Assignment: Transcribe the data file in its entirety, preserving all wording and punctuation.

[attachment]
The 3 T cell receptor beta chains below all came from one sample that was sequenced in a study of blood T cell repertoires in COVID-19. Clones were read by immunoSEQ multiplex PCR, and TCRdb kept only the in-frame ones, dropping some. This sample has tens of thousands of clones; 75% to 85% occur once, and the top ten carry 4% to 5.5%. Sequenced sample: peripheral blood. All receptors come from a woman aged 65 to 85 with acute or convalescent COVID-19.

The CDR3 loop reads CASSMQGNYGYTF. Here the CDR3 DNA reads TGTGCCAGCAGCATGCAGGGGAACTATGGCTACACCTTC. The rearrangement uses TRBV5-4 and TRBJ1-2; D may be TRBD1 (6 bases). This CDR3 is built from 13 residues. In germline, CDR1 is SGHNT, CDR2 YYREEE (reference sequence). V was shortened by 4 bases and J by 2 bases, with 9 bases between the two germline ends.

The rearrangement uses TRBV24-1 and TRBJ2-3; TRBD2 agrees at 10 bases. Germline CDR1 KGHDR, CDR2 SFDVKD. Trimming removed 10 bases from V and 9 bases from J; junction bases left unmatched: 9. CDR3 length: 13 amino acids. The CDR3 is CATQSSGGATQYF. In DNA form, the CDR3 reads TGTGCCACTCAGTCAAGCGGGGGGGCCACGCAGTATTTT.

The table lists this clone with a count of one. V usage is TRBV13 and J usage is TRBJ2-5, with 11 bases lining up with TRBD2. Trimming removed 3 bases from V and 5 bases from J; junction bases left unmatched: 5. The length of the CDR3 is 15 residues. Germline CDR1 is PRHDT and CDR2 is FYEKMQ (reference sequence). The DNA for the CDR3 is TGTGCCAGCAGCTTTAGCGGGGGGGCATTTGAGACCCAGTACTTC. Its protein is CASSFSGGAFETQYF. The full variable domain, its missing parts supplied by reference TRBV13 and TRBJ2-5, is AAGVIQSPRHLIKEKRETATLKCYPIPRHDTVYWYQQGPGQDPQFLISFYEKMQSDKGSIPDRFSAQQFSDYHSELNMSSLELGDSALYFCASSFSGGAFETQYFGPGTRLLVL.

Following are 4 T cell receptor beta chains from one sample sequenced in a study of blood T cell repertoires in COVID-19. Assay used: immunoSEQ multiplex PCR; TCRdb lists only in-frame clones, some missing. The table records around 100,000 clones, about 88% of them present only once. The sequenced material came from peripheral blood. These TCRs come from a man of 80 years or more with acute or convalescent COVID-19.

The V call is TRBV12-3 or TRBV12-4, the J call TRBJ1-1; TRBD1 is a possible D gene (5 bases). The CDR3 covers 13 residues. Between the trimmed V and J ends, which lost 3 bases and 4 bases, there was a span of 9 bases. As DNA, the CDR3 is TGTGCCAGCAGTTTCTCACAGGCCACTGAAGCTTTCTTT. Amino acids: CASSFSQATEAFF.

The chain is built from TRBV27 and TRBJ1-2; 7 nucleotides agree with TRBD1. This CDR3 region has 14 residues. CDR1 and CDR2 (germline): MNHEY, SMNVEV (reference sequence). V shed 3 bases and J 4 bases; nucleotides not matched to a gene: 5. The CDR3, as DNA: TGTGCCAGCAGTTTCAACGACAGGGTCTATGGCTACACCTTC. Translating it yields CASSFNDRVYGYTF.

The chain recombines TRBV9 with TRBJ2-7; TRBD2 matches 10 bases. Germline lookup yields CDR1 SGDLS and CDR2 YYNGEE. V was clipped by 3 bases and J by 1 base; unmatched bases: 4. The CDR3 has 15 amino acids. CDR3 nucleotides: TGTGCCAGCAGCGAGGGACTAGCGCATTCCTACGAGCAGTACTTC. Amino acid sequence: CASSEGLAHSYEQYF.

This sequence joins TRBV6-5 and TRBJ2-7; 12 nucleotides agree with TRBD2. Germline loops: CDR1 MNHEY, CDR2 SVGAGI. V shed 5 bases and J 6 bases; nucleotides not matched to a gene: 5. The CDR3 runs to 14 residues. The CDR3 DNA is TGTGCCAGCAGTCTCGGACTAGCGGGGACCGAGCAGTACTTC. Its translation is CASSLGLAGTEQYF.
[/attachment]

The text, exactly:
The 3 T cell receptor beta chains below all came from one sample that was sequenced in a study of blood T cell repertoires in COVID-19. Clones were read by immunoSEQ multiplex PCR, and TCRdb kept only the in-frame ones, dropping some. This sample has tens of thousands of clones; 75% to 85% occur once, and the top ten carry 4% to 5.5%. Sequenced sample: peripheral blood. All receptors come from a woman aged 65 to 85 with acute or convalescent COVID-19.

The CDR3 loop reads CASSMQGNYGYTF. Here the CDR3 DNA reads TGTGCCAGCAGCATGCAGGGGAACTATGGCTACACCTTC. The rearrangement uses TRBV5-4 and TRBJ1-2; D may be TRBD1 (6 bases). This CDR3 is built from 13 residues. In germline, CDR1 is SGHNT, CDR2 YYREEE (reference sequence). V was shortened by 4 bases and J by 2 bases, with 9 bases between the two germline ends.

The rearrangement uses TRBV24-1 and TRBJ2-3; TRBD2 agrees at 10 bases. Germline CDR1 KGHDR, CDR2 SFDVKD. Trimming removed 10 bases from V and 9 bases from J; junction bases left unmatched: 9. CDR3 length: 13 amino acids. The CDR3 is CATQSSGGATQYF. In DNA form, the CDR3 reads TGTGCCACTCAGTCAAGCGGGGGGGCCACGCAGTATTTT.

The table lists this clone with a count of one. V usage is TRBV13 and J usage is TRBJ2-5, with 11 bases lining up with TRBD2. Trimming removed 3 bases from V and 5 bases from J; junction bases left unmatched: 5. The length of the CDR3 is 15 residues. Germline CDR1 is PRHDT and CDR2 is FYEKMQ (reference sequence). The DNA for the CDR3 is TGTGCCAGCAGCTTTAGCGGGGGGGCATTTGAGACCCAGTACTTC. Its protein is CASSFSGGAFETQYF. The full variable domain, its missing parts supplied by reference TRBV13 and TRBJ2-5, is AAGVIQSPRHLIKEKRETATLKCYPIPRHDTVYWYQQGPGQDPQFLISFYEKMQSDKGSIPDRFSAQQFSDYHSELNMSSLELGDSALYFCASSFSGGAFETQYFGPGTRLLVL.

Following are 4 T cell receptor beta chains from one sample sequenced in a study of blood T cell repertoires in COVID-19. Assay used: immunoSEQ multiplex PCR; TCRdb lists only in-frame clones, some missing. The table records around 100,000 clones, about 88% of them present only once. The sequenced material came from peripheral blood. These TCRs come from a man of 80 years or more with acute or convalescent COVID-19.

The V call is TRBV12-3 or TRBV12-4, the J call TRBJ1-1; TRBD1 is a possible D gene (5 bases). The CDR3 covers 13 residues. Between the trimmed V and J ends, which lost 3 bases and 4 bases, there was a span of 9 bases. As DNA, the CDR3 is TGTGCCAGCAGTTTCTCACAGGCCACTGAAGCTTTCTTT. Amino acids: CASSFSQATEAFF.

The chain is built from TRBV27 and TRBJ1-2; 7 nucleotides agree with TRBD1. This CDR3 region has 14 residues. CDR1 and CDR2 (germline): MNHEY, SMNVEV (reference sequence). V shed 3 bases and J 4 bases; nucleotides not matched to a gene: 5. The CDR3, as DNA: TGTGCCAGCAGTTTCAACGACAGGGTCTATGGCTACACCTTC. Translating it yields CASSFNDRVYGYTF.

The chain recombines TRBV9 with TRBJ2-7; TRBD2 matches 10 bases. Germline lookup yields CDR1 SGDLS and CDR2 YYNGEE. V was clipped by 3 bases and J by 1 base; unmatched bases: 4. The CDR3 has 15 amino acids. CDR3 nucleotides: TGTGCCAGCAGCGAGGGACTAGCGCATTCCTACGAGCAGTACTTC. Amino acid sequence: CASSEGLAHSYEQYF.

This sequence joins TRBV6-5 and TRBJ2-7; 12 nucleotides agree with TRBD2. Germline loops: CDR1 MNHEY, CDR2 SVGAGI. V shed 5 bases and J 6 bases; nucleotides not matched to a gene: 5. The CDR3 runs to 14 residues. The CDR3 DNA is TGTGCCAGCAGTCTCGGACTAGCGGGGACCGAGCAGTACTTC. Its translation is CASSLGLAGTEQYF.